How to Sustainably Control
Red Imported Fire Ants—
Do the “Texas Two-Step!”

Gradient Line

In sustainable landscape practice the least harmful method is the best way to go.  When it comes to sustainability and controlling imported red fire ants (RIFA), serious science is the only way to go.  Since elimination is difficult because of the invasive and mobile nature of red imported fire ants, current recommendations for sustainability are for control. 





What is the Texas Two-Step?


The most effective control for red imported fire ants in use today is termed “The Texas Two-Step.” This method is ideal for homeowners, and even better for neighborhood programs. This article outlines the process and you can view the video section on controlling red imported fire ants at the end.

At Texas A & M University (TAMU) researchers have found a sustainable approach to integrated pest management plan that requires two steps for effective, long term control of your red imported fire ant problems—

1) Bait for slow-acting, long term control, and
2) Contact insecticides for immediate reduction of the colony. 


There are many approved insecticides, including organic products (OMRI Listed®) that are considered effective.  Since most of us who are interested in sustainability don’t like chemical treatments very much, read the label carefully before you purchase any treatment insecticides.  If you have concerns about the effectiveness or toxicity of any product, consult your local cooperative extension agent for more information.


Using the “Texas Two Step” for Red Imported Fire Ant Control

Red Imported Fire Ant Queen Brood Workers

Red Imported Fire Ant Queen with Workers and Brood
Photo Credit: Sanford D. Porter, USDA, Gainesville, FL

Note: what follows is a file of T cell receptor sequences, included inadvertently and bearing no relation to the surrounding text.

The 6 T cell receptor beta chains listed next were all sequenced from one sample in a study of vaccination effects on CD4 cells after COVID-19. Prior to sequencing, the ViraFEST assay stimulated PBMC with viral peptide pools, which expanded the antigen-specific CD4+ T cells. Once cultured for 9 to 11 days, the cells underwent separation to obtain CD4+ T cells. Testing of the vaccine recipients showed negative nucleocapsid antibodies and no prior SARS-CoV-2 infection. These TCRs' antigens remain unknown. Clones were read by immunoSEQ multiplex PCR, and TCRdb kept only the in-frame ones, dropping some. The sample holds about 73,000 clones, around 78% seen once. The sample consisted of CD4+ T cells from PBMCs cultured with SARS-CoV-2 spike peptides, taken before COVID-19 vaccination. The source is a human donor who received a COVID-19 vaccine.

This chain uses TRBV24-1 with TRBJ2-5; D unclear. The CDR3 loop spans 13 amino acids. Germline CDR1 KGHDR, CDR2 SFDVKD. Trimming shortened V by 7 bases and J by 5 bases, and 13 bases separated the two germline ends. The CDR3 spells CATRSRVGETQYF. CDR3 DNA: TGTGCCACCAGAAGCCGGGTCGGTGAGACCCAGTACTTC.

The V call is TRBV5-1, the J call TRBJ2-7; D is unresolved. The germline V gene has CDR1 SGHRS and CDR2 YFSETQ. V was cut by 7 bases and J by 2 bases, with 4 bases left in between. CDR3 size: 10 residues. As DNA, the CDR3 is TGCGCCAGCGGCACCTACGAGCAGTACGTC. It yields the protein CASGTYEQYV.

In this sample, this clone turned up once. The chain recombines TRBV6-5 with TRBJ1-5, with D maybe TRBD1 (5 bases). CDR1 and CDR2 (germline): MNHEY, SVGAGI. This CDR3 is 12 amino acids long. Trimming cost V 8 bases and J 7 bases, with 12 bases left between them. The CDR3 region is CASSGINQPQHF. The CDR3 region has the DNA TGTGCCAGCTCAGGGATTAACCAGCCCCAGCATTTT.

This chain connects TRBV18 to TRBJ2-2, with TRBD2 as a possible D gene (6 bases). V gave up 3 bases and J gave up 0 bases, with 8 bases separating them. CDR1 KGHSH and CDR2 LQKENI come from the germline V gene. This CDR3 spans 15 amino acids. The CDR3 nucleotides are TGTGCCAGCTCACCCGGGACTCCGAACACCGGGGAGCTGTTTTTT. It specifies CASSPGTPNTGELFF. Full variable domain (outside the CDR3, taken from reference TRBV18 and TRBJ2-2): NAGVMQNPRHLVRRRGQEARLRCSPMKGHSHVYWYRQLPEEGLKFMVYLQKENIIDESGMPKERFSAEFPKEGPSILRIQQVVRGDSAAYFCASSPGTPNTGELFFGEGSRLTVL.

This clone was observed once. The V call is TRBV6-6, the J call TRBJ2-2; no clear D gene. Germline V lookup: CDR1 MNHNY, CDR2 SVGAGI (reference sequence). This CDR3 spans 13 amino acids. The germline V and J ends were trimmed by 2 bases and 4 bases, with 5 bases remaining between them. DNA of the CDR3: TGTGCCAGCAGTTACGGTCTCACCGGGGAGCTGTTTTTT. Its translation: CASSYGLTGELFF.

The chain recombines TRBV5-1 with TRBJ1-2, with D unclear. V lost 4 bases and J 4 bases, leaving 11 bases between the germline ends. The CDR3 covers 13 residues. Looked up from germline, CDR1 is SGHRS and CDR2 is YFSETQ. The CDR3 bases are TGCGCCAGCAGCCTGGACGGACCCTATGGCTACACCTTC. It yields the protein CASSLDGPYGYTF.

Broadcasting bait over the entire yard is step one.   Bait is a slow, low dose insecticide that will provide red imported fire ant control for up to one year.  This slow action reduces the rate of re-invasion, which is a problem with contact insecticide alone.

Because the fire ant bait has to be ingested, it acts on the fire ants, and not beneficial insects.  The lower rates of active ingredients in bait reduces the release of toxins that harm the environment.

How you spread the bait isn’t important.  Just be sure to cover the entire area with the recommended application of bait.  You can use a hand held broadcaster, push your fertilizer spreader or mount a broadcaster on your riding mower.

Individual mound treatment with contact insecticide is step two.  High priority areas are those next to the house foundation and all well-traveled routes to and around the house.  You can use organic methods such as drenching each mound with a minimum of 3 gallons of boiling water, or chemical control. 

It is important to be precise in applying chemical contact insecticides because they are considerably more toxic than baits.    These chemicals are designed to kill insects on contact, or almost all the insects that come into contact with an area that has been treated with a contact insecticide, whether beneficial or harmful.   Follow all instructions carefully.

Chemical contact insecticides come on liquid, granular and powdered form.  To increase the effectiveness of granular chemical contact insecticides, sprinkle 1-2 gallons of water after application, without disturbing the mound.  The powdered form is effective without additional water.

Controlling Red Imported Fire Ants?
Sustainability Means “Remember Our Environment!”

Source:

Texas A & M-  

Texas Imported Fire Ant Research and Management Project
Have you two-stepped with fire ants lately?

Interesting and informative videos—

Don’t miss this red imported fire ant instruction!  We cannot imbed the videos here, but they are a goldmine of information. Use this link to find definitive university research videos on the Red Imported Fire Ants.

Fire Ants in the Landscape – Texas Agri Life 
A quickie on baits

USDA Agricultural Research Service – Future control hopes being tested

Trap and Kill  - How to kill fire ant beds naturally
We haven’t tested this yet, (it’s winter) but maybe it really works.  It’s certainly not toxic.

Selected Internet Resources:

Related Articles You May Enjoy -
What is Sustainability?
Ferocious Red Imported Fire Ants—Danger in the Grass!
Red Imported Fire Ants—An Electric Personality?
Eliminate Red Imported Fire Ants?
Getting Rid of Fire Ants—What Really Works?
What is Biointensive Integrated Pest Management?
Getting Started with Biointensive Integrated Pest Management

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